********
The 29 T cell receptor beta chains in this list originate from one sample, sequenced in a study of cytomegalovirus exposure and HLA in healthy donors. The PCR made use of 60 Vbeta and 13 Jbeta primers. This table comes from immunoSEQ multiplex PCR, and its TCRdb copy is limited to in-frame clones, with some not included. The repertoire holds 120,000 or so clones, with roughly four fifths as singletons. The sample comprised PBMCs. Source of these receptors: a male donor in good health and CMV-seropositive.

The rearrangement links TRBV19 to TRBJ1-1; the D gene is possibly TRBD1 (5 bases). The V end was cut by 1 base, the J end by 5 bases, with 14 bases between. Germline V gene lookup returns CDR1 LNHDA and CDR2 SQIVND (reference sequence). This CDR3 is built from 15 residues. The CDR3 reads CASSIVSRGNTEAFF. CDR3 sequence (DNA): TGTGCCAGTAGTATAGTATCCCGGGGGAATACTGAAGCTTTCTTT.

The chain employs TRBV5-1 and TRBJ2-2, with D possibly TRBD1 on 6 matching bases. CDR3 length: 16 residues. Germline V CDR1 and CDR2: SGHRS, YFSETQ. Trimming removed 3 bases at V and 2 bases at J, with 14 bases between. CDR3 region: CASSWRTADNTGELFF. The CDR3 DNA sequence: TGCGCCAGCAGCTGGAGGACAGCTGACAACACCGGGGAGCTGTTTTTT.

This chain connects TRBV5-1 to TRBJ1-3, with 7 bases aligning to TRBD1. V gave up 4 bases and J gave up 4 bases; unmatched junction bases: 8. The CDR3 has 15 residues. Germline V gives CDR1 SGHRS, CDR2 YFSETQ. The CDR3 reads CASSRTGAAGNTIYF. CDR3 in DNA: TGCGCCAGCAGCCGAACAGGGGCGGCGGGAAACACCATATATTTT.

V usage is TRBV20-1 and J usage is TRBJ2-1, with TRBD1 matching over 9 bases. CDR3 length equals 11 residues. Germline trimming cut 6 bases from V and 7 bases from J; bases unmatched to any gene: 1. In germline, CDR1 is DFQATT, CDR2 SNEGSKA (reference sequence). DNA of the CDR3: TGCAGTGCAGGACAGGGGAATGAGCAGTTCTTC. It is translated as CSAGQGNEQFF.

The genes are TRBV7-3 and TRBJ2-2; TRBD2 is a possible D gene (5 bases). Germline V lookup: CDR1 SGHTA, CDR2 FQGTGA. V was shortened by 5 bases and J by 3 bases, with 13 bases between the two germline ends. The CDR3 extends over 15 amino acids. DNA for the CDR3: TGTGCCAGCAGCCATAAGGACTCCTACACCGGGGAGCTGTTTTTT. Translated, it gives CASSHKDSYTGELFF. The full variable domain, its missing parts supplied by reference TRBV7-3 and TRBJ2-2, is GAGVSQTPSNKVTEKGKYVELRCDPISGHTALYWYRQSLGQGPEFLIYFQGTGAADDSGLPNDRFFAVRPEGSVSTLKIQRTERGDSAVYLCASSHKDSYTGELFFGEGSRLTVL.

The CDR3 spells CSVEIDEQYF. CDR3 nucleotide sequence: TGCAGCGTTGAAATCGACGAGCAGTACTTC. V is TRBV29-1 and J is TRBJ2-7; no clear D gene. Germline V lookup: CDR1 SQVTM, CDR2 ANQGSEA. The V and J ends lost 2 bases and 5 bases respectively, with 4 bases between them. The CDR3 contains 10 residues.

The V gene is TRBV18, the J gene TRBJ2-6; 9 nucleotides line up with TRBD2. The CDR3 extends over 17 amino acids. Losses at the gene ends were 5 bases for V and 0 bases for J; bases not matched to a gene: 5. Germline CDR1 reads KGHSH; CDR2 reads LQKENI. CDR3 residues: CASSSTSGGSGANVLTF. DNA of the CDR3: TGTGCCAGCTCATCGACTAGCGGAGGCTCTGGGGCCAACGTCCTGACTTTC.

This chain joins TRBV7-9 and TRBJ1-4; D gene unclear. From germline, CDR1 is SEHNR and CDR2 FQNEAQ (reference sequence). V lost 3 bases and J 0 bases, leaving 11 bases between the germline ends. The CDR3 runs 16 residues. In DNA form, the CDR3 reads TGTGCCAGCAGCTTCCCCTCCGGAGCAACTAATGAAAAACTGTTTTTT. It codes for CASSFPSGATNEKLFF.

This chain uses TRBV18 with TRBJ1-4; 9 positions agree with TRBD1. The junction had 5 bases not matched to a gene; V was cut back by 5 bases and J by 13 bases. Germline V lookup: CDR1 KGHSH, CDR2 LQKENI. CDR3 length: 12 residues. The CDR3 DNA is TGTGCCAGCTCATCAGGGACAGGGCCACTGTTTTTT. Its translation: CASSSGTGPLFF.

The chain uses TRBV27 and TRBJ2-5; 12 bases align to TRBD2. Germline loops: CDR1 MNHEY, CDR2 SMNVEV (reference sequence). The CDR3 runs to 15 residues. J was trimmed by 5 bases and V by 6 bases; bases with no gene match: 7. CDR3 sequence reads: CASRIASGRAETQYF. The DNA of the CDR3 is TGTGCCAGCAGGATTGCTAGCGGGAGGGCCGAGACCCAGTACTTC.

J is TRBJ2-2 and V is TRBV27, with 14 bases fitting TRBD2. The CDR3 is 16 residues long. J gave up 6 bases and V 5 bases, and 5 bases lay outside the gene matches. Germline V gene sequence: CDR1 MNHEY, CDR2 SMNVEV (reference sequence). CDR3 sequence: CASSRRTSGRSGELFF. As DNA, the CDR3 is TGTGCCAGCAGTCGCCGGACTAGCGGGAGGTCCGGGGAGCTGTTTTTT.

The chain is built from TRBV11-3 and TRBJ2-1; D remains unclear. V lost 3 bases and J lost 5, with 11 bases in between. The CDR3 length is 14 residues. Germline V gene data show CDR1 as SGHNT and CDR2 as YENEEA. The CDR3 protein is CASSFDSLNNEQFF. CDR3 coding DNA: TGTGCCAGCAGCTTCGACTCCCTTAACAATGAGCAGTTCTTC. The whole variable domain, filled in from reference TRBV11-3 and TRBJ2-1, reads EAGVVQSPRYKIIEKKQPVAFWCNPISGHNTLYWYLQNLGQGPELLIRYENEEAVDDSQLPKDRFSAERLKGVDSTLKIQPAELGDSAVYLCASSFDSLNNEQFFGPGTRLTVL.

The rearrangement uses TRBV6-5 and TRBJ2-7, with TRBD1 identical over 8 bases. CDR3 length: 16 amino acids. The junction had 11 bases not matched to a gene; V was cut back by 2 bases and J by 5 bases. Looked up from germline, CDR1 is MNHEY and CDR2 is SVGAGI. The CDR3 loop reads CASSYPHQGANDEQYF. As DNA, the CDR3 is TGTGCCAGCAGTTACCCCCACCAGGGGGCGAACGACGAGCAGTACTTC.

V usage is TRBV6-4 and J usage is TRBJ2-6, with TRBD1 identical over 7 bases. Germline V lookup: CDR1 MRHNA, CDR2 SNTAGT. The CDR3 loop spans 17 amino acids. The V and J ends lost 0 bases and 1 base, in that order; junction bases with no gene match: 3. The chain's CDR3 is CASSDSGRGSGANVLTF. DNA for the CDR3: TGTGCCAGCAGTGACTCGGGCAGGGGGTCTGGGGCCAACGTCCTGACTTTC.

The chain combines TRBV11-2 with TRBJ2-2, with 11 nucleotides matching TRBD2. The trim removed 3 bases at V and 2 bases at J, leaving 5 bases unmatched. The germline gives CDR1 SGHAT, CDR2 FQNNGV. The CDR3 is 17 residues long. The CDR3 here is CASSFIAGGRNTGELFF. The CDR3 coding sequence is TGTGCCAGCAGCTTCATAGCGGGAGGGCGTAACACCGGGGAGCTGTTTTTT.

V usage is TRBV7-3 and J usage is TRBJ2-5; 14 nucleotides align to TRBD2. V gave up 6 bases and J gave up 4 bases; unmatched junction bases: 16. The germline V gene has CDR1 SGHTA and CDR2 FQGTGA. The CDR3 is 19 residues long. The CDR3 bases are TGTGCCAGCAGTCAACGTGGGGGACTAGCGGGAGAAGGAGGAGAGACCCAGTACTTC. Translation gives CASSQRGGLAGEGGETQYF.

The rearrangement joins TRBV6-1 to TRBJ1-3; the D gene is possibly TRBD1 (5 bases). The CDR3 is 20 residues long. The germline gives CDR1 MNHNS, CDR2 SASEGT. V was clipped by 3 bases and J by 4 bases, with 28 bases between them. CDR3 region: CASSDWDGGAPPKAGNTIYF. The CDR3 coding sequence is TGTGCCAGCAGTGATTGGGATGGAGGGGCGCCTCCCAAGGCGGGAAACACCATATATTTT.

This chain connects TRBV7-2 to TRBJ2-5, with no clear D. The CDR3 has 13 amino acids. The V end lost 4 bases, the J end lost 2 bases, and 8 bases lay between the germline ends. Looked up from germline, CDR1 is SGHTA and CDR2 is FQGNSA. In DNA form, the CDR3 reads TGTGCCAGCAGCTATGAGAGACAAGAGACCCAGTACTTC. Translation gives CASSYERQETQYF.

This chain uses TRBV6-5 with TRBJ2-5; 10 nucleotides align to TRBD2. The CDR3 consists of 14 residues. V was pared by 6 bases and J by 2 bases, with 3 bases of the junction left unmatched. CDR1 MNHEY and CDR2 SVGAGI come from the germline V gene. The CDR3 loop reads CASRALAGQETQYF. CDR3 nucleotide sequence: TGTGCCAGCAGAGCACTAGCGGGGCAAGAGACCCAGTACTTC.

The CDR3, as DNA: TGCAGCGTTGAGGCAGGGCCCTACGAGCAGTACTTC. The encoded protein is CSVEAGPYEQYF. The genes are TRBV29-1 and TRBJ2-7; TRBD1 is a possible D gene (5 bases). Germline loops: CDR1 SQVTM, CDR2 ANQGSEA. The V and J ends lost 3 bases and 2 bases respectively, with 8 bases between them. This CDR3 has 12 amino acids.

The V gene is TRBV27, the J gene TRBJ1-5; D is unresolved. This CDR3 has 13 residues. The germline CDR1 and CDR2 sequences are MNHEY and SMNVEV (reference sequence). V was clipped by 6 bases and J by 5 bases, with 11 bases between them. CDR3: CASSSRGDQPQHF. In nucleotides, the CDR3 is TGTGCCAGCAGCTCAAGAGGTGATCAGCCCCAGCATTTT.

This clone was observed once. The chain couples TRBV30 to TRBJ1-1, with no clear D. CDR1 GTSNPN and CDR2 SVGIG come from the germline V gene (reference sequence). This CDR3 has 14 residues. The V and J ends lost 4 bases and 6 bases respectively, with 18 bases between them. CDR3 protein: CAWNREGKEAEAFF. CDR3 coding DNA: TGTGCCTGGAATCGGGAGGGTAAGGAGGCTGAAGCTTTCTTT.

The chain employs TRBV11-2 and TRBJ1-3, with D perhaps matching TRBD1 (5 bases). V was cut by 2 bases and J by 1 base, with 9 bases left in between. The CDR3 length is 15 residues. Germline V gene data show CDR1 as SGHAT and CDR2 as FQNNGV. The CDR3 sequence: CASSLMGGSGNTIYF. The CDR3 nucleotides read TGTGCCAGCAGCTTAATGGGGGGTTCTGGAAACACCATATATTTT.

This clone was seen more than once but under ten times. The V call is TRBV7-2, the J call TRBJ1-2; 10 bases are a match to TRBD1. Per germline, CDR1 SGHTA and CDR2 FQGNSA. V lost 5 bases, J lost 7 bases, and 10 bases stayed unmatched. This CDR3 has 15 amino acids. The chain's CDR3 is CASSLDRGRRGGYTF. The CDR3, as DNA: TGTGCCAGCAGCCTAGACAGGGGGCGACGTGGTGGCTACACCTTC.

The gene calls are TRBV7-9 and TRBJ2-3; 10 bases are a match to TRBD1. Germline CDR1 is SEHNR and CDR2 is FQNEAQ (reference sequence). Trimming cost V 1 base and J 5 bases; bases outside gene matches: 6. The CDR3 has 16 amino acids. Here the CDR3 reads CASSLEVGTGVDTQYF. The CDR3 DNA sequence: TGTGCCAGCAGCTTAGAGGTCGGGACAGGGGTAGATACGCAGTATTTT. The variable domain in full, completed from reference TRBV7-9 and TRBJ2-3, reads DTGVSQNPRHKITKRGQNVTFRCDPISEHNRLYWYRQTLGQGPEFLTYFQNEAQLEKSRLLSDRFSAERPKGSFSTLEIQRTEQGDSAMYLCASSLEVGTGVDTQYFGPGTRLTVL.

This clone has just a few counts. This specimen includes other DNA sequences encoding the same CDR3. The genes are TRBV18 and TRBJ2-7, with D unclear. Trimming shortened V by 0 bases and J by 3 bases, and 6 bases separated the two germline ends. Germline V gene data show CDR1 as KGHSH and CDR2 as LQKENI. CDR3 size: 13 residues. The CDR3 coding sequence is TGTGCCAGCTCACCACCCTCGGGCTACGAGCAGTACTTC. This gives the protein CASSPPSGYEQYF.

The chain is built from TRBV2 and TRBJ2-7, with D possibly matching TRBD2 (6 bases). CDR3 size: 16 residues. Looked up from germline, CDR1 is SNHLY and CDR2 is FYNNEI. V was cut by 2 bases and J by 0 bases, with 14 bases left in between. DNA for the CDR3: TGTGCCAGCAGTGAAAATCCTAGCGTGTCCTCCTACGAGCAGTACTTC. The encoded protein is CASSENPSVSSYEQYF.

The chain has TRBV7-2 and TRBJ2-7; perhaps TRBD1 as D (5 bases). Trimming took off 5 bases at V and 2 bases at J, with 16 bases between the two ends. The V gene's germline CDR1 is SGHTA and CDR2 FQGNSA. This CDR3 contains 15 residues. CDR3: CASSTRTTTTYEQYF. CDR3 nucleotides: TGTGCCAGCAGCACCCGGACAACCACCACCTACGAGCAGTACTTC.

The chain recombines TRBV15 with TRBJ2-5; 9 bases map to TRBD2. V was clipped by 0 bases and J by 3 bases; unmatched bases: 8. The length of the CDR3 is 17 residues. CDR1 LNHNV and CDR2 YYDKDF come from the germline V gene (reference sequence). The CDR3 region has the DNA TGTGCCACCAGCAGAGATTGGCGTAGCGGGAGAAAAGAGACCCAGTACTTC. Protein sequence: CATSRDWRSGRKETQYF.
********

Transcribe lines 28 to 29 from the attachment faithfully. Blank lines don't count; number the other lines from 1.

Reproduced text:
The chain is built from TRBV2 and TRBJ2-7, with D possibly matching TRBD2 (6 bases). CDR3 size: 16 residues. Looked up from germline, CDR1 is SNHLY and CDR2 is FYNNEI. V was cut by 2 bases and J by 0 bases, with 14 bases left in between. DNA for the CDR3: TGTGCCAGCAGTGAAAATCCTAGCGTGTCCTCCTACGAGCAGTACTTC. The encoded protein is CASSENPSVSSYEQYF.

The chain has TRBV7-2 and TRBJ2-7; perhaps TRBD1 as D (5 bases). Trimming took off 5 bases at V and 2 bases at J, with 16 bases between the two ends. The V gene's germline CDR1 is SGHTA and CDR2 FQGNSA. This CDR3 contains 15 residues. CDR3: CASSTRTTTTYEQYF. CDR3 nucleotides: TGTGCCAGCAGCACCCGGACAACCACCACCTACGAGCAGTACTTC.